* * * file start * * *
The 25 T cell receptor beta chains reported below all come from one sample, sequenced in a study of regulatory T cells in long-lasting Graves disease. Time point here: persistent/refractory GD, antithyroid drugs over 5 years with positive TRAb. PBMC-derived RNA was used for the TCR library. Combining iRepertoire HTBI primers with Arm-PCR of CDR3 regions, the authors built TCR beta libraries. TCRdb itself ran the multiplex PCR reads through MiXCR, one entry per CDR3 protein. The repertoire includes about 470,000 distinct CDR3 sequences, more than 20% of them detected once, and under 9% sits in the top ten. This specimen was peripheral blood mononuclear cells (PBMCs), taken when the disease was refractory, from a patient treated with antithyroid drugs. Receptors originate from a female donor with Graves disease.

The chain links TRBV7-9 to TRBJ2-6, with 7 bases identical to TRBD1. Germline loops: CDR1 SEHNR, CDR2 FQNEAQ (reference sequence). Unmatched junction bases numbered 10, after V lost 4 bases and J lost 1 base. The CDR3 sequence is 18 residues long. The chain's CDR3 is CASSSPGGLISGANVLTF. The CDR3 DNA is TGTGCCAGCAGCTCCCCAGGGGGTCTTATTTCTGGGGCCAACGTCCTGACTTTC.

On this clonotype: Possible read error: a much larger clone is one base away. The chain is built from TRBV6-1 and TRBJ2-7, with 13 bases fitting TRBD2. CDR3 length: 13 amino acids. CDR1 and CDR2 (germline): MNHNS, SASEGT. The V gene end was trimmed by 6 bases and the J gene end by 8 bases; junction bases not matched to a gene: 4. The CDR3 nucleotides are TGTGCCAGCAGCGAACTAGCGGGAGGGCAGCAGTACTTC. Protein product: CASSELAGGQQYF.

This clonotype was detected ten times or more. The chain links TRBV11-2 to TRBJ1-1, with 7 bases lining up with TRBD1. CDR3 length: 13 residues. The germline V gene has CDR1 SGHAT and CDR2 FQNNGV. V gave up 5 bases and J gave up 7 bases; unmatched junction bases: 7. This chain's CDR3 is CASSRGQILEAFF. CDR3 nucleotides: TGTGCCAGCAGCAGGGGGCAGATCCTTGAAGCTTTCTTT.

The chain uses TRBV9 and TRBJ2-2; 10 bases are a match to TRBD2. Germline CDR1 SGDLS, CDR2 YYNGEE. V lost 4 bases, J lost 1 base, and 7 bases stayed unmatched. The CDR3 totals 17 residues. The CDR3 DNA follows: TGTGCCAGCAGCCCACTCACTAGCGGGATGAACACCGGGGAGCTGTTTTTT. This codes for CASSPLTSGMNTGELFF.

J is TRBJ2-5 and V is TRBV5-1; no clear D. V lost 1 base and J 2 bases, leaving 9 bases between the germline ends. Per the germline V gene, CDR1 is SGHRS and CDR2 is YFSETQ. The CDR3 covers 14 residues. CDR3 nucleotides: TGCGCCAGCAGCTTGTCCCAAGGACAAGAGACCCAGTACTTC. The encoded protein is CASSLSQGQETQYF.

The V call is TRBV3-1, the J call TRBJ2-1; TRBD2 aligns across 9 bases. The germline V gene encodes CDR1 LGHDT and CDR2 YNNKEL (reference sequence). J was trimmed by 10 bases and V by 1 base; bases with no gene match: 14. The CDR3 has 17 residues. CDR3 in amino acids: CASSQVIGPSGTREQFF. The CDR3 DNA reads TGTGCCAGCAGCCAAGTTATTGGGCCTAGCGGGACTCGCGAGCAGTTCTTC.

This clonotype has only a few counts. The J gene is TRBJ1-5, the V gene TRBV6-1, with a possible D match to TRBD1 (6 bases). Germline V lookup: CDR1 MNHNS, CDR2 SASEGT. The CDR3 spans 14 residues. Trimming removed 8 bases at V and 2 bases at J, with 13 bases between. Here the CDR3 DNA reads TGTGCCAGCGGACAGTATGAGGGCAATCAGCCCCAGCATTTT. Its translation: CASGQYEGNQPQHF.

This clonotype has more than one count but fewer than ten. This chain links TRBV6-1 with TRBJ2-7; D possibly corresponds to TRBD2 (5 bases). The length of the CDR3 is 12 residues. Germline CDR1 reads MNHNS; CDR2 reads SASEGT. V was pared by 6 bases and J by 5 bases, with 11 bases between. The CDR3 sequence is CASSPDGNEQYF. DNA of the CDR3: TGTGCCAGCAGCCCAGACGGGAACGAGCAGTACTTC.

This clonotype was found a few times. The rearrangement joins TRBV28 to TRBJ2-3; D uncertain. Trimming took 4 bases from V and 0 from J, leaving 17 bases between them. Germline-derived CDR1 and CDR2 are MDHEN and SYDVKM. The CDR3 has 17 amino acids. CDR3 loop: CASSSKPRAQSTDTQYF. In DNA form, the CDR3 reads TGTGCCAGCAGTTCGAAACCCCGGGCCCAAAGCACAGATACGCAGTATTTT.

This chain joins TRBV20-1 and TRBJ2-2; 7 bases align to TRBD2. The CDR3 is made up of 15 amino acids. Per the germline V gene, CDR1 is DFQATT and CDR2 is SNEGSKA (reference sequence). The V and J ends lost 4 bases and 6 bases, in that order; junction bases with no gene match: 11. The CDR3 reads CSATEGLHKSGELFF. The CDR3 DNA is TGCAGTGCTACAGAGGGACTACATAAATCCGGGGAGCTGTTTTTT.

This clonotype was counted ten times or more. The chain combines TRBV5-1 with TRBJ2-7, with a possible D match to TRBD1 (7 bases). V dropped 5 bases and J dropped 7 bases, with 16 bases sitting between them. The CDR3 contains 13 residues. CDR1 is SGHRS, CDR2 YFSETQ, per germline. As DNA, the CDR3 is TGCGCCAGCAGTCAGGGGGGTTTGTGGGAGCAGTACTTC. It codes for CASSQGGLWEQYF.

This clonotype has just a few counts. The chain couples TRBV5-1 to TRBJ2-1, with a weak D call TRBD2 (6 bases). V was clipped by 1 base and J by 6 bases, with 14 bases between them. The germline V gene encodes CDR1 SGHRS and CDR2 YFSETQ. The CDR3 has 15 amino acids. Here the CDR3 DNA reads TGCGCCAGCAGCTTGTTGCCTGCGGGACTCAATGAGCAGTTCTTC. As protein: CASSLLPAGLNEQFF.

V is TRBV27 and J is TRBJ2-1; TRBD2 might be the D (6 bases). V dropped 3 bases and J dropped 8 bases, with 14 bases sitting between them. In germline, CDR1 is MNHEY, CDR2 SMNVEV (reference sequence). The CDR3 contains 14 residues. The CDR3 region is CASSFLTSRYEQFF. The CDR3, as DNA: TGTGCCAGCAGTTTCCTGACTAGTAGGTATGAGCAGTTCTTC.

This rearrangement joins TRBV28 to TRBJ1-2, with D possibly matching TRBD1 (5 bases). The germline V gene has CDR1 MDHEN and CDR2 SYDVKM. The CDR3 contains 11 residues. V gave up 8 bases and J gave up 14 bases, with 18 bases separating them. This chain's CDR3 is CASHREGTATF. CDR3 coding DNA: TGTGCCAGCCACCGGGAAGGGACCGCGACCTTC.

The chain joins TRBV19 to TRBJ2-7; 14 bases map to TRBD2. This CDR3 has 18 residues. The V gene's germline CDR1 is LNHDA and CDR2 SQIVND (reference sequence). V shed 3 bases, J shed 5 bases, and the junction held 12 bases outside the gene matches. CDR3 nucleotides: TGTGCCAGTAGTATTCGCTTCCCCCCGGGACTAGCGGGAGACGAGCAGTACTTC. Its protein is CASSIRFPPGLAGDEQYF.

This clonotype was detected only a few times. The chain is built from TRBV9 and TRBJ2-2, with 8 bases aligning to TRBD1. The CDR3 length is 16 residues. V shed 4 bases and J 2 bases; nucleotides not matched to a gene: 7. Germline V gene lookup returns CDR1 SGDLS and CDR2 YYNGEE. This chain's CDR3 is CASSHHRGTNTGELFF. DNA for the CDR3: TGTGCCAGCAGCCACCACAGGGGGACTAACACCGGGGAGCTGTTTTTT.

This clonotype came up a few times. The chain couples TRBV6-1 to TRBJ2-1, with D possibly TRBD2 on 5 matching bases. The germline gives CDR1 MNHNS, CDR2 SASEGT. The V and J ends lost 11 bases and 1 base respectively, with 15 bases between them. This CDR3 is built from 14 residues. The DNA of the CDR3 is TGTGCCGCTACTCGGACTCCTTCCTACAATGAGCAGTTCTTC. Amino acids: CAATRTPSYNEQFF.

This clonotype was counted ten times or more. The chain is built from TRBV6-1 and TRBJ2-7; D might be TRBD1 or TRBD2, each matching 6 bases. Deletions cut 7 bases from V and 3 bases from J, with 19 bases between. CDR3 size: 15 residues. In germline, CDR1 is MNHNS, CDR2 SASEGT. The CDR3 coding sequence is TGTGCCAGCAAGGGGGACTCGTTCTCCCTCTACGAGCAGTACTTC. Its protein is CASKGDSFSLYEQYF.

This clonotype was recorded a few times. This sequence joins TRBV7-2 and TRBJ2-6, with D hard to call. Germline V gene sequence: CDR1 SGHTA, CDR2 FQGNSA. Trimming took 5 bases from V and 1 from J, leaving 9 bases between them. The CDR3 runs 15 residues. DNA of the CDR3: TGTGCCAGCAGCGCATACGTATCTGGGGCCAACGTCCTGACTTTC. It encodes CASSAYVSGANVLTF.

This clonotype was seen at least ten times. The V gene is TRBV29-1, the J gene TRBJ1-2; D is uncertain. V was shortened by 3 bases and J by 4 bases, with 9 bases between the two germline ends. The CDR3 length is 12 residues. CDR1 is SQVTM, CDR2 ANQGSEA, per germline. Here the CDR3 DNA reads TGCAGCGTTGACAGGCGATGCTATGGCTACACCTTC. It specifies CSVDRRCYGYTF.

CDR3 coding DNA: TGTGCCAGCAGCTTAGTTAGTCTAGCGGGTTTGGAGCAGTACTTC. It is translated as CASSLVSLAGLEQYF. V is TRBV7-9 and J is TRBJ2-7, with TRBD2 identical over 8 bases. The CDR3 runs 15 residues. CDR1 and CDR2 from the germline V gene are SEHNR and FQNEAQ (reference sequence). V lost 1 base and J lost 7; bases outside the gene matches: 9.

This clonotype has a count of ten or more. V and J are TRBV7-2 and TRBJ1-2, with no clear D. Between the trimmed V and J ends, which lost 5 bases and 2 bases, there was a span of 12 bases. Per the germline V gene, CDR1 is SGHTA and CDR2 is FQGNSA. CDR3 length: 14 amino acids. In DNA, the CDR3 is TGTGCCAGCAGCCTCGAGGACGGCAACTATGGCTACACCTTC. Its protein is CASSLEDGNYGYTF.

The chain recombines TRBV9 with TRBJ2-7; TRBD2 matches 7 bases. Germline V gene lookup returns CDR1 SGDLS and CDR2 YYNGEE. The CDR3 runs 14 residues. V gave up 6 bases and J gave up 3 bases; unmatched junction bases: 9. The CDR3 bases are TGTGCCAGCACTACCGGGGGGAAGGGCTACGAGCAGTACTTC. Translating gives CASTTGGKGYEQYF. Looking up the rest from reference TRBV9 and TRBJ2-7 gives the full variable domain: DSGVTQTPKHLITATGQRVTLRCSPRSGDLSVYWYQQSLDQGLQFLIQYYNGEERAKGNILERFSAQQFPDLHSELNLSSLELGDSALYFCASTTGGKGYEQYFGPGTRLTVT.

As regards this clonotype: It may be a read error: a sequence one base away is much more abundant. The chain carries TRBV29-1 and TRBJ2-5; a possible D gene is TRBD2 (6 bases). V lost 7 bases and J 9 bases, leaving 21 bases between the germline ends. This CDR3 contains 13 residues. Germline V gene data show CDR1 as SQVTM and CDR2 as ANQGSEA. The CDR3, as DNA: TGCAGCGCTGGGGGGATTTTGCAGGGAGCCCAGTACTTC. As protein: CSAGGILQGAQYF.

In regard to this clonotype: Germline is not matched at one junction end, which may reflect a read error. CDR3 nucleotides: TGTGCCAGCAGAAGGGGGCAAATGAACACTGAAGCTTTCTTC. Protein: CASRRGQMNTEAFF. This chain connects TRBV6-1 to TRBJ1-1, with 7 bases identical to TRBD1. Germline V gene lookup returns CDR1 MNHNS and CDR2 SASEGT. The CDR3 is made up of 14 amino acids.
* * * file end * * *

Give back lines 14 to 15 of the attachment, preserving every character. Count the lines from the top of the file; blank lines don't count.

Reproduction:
V is TRBV27 and J is TRBJ2-1; TRBD2 might be the D (6 bases). V dropped 3 bases and J dropped 8 bases, with 14 bases sitting between them. In germline, CDR1 is MNHEY, CDR2 SMNVEV (reference sequence). The CDR3 contains 14 residues. The CDR3 region is CASSFLTSRYEQFF. The CDR3, as DNA: TGTGCCAGCAGTTTCCTGACTAGTAGGTATGAGCAGTTCTTC.

This rearrangement joins TRBV28 to TRBJ1-2, with D possibly matching TRBD1 (5 bases). The germline V gene has CDR1 MDHEN and CDR2 SYDVKM. The CDR3 contains 11 residues. V gave up 8 bases and J gave up 14 bases, with 18 bases separating them. This chain's CDR3 is CASHREGTATF. CDR3 coding DNA: TGTGCCAGCCACCGGGAAGGGACCGCGACCTTC.